GRAND ISLAND, NE — The U.S. Department of Labor's Occupational Safety and Health Administration (OSHA) has cited Rivera Agri Inc. — a provider of temporary agricultural labor — for failing to protect employees working in excessive heat after a farmworker succumbed to apparent heat-related symptoms while working in a cornfield near Grand Island, Nebraska.
The heat index reached 100 degrees on two days in July 2018. OSHA inspectors determined that the company failed to implement and train employees on a heat injury and illness prevention program. OSHA cited the company for a serious violation of the General Duty Clause, and proposed penalties totaling $11,641.
“This tragedy underscores the need for employers with workers exposed to high temperatures to take simple, well-known precautions — such as ensuring workers have access to water, rest, and shade — to keep workers safe in extreme heat,” said OSHA Omaha Area Office Director Jeff Funke.
OSHA's Occupational Exposure to Heat webpage explains what employers can do to keep workers safe and what workers need to know — including factors for heat illness, adapting to working in indoor and outdoor heat, protecting workers, recognizing symptoms, and first aid training.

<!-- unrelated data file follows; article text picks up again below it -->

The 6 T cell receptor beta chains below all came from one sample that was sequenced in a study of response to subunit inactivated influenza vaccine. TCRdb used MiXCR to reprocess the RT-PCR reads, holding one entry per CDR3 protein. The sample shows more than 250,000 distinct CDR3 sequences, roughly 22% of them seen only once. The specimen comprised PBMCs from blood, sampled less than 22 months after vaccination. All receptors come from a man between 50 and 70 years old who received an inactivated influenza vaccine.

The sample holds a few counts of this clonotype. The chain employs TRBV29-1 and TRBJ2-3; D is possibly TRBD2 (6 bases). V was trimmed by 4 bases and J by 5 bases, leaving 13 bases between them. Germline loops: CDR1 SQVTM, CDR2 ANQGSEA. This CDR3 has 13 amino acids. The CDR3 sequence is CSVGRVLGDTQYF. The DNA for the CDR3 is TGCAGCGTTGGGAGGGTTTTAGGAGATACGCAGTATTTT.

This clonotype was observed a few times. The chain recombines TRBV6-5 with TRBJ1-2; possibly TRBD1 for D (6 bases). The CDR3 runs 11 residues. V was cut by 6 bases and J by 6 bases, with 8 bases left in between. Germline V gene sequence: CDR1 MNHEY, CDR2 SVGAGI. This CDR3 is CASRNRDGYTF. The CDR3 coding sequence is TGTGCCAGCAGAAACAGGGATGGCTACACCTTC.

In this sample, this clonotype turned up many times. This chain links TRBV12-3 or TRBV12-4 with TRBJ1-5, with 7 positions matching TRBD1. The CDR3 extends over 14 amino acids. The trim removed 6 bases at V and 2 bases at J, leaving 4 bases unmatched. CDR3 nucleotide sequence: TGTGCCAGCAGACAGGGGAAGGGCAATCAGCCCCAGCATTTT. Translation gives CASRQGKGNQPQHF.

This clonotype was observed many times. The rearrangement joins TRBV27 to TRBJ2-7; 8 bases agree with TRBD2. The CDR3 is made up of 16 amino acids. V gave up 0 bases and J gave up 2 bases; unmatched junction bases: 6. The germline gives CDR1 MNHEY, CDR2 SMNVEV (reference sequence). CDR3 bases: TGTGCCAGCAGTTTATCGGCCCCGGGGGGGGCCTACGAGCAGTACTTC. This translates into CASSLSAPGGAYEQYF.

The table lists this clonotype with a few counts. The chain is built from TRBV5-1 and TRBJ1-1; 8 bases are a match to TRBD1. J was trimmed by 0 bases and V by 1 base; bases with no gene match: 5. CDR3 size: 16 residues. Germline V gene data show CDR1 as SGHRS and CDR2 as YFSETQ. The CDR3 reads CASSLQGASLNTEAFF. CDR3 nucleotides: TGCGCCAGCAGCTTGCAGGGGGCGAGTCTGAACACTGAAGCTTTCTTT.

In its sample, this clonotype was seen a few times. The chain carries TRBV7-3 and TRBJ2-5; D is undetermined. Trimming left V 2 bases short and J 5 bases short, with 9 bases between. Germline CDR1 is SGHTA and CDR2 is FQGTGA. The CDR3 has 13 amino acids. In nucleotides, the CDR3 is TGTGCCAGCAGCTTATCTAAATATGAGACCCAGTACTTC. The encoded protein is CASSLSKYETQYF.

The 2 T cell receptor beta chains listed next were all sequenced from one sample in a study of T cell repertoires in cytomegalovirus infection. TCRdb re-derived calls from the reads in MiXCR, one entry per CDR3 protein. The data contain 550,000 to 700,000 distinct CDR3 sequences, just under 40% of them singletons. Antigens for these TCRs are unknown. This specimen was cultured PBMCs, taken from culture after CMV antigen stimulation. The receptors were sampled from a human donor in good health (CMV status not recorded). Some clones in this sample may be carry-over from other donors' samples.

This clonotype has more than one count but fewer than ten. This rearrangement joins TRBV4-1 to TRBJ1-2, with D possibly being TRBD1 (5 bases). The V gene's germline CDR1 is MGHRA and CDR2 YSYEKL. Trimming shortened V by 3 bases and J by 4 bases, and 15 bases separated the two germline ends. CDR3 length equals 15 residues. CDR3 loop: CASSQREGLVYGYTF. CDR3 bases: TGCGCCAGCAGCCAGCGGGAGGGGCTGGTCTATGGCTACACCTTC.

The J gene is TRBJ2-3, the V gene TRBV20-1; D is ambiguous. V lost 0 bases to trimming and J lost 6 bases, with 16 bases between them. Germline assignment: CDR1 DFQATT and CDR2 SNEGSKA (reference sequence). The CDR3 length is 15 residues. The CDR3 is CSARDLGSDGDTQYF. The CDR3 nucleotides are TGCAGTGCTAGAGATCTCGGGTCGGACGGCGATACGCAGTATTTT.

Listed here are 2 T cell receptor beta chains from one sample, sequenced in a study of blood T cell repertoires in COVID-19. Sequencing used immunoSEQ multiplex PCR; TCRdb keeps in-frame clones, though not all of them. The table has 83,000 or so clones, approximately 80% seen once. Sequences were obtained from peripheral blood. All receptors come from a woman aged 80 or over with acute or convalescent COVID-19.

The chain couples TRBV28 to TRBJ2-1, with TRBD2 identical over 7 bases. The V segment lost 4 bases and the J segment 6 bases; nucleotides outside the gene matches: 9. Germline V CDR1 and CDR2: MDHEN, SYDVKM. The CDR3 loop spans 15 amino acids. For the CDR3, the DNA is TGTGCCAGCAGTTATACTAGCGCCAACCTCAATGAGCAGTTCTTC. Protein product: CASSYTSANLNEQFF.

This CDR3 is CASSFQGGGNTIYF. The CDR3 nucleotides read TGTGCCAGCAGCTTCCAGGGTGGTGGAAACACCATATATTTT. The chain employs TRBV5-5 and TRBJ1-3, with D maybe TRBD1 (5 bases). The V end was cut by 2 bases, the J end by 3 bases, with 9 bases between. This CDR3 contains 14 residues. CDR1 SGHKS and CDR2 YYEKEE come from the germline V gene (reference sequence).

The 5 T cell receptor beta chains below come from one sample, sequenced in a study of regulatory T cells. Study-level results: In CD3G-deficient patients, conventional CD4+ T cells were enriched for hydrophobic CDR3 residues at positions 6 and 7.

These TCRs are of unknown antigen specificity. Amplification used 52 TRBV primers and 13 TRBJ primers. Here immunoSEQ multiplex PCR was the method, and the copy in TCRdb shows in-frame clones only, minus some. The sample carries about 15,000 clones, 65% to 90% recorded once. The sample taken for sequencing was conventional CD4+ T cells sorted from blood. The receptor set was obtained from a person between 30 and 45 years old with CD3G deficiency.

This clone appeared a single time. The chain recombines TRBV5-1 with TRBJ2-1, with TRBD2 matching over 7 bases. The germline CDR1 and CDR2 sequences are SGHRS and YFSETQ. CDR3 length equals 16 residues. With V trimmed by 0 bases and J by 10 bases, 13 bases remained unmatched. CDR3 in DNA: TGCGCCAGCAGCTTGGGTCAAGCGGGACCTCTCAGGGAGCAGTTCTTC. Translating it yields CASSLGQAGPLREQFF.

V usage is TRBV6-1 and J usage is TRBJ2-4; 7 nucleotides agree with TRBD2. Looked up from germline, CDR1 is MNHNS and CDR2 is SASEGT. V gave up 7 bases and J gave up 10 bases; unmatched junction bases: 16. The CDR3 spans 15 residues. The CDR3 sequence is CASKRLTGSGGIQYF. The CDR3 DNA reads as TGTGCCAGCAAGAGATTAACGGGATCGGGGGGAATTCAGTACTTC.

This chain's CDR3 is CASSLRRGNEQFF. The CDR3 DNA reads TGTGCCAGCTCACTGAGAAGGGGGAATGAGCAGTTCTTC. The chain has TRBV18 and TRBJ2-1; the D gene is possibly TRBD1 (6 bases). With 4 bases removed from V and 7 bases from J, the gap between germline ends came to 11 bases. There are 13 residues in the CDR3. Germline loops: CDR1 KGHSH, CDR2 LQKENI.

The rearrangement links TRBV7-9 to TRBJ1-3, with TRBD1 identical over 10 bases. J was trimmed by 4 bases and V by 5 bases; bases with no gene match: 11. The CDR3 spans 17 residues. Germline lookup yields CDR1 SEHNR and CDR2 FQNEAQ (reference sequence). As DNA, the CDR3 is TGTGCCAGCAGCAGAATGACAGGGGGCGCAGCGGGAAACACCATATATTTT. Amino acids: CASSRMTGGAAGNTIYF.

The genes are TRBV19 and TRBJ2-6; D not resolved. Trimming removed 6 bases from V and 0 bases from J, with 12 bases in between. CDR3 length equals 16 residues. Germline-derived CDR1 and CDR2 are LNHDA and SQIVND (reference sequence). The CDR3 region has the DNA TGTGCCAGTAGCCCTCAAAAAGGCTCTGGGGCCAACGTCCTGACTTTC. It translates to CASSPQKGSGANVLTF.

The company has 15 business days from receipt of the citations and penalties to comply, request an informal conference with OSHA’s area director, or contest the findings before the independent Occupational Safety and Health Review Commission.
Under the Occupational Safety and Health Act of 1970, employers are responsible for providing safe and healthful workplaces for their employees. OSHA's role is to help ensure these conditions for America's working men and women by setting and enforcing standards, and providing training, education and assistance.